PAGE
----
Gordon Skalleberg Abstract 20-20
oil on plywood
Frost Gallery - The Inexorable & Enigmatic Western Horizon
Exhibition on Display: January 7 - February 26, 2022 | Works by Gordon Skalleberg
I am intrigued by horizons, both at oceans and in the desert. For a person of average
height, it is only about three miles to the horizon. The horizon becomes something
infinite, and, of course, if you were to chase it you would just be circling the Earth
To me, it seems like the horizon can hide the meaning of our existence on Earth, it could
make us wonder if there is life beyond?
When traveling through the desert in the Southwest I never tire of looking and searching
the distance; observing the sky, the haziness of distant mountains or hills, the ever
changing light. There is never a moment that is identical to the previous moment. You are
really watching time divided in minuscule NOWs. It is like watching moving water or a fire,
you never get tired of it.
So it seems that the horizon is what divides the mortal from the divine. Maybe Leonardo da
Vinci had thoughts like these when he painted the Last Supper...
Swedish artist Gordon Skalleberg initially concentrated on painting faces and people. He
is an expert at capturing gesture, emotion and fleeting thoughts. When asked about his
subject matter, he stated, “I guess I am trying to see beyond the surface… Subconsciously
we can recognize joy and sadness, maybe even a subtle lie – but are we really aware of what
we are seeing?” Many of the images are of people he does not know, so when a viewer
reflexively formulates his or her own personal narrative about what they are seeing and
tells him the story, he is fascinated.
Born in Fredrikstad, Norway, Skalleberg grew up in Stockholm and moved to Arild, Sweden in
1994. Now a resident of Santa Fe, New Mexico, United States, he transitioned into a full-time
artistic life after many years in the family’s successful business, Skaltek. When young, he
was interested in photography, as well as drawing and sketching, yet a career in fine arts
was not imagined. He joined the family firm after finishing technical high school and
rapidly learned all aspects of the business. In his thirties he became president.
Apart from all the normal duties in top management, Skalleberg taught himself graphic
design and took on the responsibility for all visual promotion. He evolved from manual
graphic design to fluency in digital software. This creative work energized him. It planted
a seed, and the seed began to grow. He was no longer content to be a “deferred artist.”
Reflecting on his future and his pressing desire to cultivate his expanding creativity, he
took a break from the firm and enrolled in a one-week painting course at the prominent
Swedish art school Gerlesborgsskolan. There he experienced a life-changing shift that set
the trajectory for his professional artistic endeavors. Aside from this course, Skalleberg
is self-taught. To educate himself, he immersed himself in many museums, galleries and books
about art history and various artists’ life experiences. He observed and soaked up information
about techniques, styles and materials. He spent hours in the studio. He set goals as an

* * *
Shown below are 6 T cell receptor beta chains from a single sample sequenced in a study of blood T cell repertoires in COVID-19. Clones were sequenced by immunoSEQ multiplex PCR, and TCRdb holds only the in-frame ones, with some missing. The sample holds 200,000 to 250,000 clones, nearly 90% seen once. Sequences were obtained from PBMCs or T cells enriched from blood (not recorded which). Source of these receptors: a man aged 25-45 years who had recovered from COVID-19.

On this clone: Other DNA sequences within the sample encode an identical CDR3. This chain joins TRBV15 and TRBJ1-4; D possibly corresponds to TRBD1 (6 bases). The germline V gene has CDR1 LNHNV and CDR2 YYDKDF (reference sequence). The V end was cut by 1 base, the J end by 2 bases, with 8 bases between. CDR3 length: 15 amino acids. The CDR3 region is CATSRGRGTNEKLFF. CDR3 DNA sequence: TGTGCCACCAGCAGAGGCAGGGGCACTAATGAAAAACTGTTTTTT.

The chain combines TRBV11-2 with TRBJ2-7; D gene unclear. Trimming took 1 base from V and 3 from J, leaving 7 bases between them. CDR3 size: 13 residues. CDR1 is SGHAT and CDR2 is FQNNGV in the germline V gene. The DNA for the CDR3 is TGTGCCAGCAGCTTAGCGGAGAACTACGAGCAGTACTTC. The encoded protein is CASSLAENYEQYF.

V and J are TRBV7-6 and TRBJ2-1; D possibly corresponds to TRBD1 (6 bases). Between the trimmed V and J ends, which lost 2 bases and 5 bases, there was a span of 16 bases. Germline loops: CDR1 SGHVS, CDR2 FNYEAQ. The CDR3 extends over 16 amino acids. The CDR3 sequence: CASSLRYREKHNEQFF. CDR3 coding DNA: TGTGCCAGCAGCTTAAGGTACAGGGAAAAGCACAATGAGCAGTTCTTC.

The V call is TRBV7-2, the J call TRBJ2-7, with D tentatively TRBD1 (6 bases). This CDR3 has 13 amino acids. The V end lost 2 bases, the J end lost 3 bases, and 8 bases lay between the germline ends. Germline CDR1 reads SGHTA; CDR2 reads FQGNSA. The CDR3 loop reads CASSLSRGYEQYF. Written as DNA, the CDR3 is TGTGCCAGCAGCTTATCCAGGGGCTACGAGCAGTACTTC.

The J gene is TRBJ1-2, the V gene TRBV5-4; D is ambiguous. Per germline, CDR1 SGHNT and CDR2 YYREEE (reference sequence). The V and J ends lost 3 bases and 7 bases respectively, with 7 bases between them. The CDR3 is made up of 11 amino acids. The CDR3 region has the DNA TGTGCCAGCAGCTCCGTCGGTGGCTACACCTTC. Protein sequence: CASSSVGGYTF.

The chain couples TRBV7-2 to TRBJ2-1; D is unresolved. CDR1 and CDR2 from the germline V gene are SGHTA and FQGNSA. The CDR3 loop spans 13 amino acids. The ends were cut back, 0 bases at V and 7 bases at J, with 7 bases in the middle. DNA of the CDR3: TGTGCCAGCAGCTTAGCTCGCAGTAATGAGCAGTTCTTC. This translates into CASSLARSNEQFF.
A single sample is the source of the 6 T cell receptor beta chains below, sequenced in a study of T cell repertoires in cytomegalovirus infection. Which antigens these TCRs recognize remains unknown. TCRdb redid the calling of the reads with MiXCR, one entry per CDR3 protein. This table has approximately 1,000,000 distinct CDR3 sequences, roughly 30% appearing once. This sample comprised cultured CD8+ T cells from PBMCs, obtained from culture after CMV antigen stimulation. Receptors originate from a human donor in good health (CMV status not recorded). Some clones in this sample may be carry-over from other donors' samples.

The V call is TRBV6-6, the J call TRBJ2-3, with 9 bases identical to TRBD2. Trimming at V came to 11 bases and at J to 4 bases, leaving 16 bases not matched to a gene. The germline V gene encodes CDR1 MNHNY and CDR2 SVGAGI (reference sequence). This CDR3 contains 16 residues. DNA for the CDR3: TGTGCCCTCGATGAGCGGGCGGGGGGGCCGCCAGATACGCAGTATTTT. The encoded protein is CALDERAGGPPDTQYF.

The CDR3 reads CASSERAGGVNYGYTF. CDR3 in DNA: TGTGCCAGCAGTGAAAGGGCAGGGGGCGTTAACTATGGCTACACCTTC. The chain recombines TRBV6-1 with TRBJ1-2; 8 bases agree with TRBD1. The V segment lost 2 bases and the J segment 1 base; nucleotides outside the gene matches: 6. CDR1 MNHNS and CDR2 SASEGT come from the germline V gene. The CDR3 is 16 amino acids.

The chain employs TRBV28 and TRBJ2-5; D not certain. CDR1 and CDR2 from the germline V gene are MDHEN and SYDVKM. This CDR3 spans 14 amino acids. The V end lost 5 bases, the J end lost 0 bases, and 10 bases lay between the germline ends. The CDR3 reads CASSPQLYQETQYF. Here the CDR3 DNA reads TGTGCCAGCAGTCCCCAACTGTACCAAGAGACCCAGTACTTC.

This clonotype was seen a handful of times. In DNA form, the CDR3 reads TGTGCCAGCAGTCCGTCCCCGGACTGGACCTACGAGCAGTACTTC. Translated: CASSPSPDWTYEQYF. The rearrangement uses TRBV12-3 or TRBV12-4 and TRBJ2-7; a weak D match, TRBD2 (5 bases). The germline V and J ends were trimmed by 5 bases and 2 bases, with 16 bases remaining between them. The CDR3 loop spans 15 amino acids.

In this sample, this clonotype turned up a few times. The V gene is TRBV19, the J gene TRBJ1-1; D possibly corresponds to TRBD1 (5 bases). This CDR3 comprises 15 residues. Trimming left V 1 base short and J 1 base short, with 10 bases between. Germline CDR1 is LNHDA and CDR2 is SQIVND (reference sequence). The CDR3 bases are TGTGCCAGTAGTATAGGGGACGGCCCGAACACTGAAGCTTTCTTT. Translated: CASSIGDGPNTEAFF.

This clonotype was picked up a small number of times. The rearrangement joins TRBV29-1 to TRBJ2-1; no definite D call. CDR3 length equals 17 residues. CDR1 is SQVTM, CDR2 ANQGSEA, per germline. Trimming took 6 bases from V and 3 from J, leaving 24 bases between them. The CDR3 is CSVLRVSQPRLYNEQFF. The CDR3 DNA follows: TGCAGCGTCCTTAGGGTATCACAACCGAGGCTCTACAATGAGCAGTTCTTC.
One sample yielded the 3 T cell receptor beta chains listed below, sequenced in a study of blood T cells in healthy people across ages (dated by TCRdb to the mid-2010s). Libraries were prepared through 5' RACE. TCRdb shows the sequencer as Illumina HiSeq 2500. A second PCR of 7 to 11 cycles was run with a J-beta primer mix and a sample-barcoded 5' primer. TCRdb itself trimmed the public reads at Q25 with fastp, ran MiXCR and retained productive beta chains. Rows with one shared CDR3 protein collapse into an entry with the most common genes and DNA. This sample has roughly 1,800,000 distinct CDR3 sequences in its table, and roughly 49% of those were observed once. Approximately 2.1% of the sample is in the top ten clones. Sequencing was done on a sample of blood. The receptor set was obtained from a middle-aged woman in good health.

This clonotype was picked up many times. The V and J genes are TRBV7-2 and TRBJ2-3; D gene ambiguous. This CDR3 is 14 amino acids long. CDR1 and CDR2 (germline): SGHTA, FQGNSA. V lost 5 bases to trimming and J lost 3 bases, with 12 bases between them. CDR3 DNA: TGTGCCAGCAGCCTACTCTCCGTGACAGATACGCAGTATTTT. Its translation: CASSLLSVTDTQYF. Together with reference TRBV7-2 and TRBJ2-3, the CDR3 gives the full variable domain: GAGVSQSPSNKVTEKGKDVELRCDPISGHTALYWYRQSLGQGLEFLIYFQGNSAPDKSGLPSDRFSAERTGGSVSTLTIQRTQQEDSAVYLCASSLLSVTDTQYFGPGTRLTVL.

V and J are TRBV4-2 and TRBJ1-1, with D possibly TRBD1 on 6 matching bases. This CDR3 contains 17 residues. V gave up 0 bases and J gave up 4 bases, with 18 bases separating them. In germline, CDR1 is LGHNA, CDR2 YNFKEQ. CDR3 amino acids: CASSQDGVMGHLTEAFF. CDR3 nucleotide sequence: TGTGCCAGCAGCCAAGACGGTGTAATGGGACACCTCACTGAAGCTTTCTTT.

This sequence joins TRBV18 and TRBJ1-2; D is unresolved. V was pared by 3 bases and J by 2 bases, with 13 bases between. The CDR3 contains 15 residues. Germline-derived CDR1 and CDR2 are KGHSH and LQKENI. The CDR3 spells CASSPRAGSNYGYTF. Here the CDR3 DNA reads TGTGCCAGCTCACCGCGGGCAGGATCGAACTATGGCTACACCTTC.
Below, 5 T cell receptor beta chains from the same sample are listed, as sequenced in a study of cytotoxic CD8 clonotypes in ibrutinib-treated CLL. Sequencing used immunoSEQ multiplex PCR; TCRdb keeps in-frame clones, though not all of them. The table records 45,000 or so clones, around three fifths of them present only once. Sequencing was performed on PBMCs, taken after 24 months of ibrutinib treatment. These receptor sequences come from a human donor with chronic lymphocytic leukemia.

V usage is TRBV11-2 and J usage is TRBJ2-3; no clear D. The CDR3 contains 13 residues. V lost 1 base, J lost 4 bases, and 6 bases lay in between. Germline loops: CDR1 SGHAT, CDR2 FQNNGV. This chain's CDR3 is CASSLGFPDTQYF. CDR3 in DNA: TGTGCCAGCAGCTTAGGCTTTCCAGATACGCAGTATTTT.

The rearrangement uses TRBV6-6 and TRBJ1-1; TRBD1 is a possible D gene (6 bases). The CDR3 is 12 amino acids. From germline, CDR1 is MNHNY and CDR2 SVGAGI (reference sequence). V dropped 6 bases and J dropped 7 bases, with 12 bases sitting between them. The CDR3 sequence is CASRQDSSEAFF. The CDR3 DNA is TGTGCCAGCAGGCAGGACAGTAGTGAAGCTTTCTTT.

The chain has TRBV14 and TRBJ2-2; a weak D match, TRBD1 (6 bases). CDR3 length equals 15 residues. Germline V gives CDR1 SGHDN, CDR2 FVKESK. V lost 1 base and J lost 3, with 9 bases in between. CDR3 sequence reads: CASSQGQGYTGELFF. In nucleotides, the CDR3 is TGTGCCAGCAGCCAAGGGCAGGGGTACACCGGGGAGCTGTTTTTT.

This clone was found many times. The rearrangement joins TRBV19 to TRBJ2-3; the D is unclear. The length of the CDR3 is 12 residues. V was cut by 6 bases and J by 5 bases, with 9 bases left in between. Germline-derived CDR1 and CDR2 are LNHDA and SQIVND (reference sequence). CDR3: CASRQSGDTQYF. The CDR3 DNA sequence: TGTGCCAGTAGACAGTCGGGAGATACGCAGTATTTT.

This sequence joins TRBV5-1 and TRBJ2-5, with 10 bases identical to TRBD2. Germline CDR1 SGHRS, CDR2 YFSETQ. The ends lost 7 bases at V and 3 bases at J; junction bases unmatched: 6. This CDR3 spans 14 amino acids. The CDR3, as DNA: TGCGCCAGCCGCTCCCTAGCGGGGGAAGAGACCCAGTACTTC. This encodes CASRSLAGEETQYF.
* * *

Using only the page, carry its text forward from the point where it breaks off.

emerging artist adapting to a major career realignment.
ENRICHING THE COMMUNITY THROUGH ART
The mission of Arts Fort Worth, formerly known as the Fort Worth Community Arts Center,
is to provide a quality event, visual and performing arts venue for all of the community.
This historic and dynamic arts complex boasts seven indoor galleries, an outdoor gallery,
artist and performance studios, and office suites nonprofit arts organization, is managed
by Arts Fort Worth on behalf of the City of Fort Worth.
Arts Fort Worth also provides educational programming, promotes experienced and emerging
artists. Arts Fort Worth's three theater spaces hosts a wide-range of performances by
local and nationally known artists and organizations- the Hardy and Betty Sanders black
box theater, the traditional William Edrington Scott Theatre, and The Vault, which hosts
Fort Worth Fringe acts.
Located at 1300 Gendy Street, Arts Fort Worth is part of the most architecturally
significant museum districts in the United States. The striking modern Herbert Bayer
building (with a later O’Neil Ford addition) opened to the public in 1954 as home to one
of the most prestigious and oldest collecting organizations in the state of Texas, the
Modern Art Museum of Fort Worth. When, in 2002, the Modern moved down the street, the Fort
Worth Community Arts Center opened. Now known as Arts Fort Worth, the building continues to
exhibit world class art and support the performing arts for more than half a century.
LOOKING FOR A UNIQUE SPACE FOR YOUR EVENT?
Arts Fort Worth provides versatile spaces to meet a variety of rental needs. Whether you
require well-lit exhibition areas, unique rooms for meetings, special events, or the
comforts of an accessible, professional-quality performance venue, this dynamic arts
complex includes the black box Hardy and Betty Sanders Theatre, the William Edrington
Scott Theatre, which seats 498 guests, seven galleries, and studio and office spaces,
including a conference room overlooking the Cultural District towards downtown. These
spaces are adaptable to a wide range of uses, including conventions, special events,
weddings, workshops, and theater productions. If you're interested in more details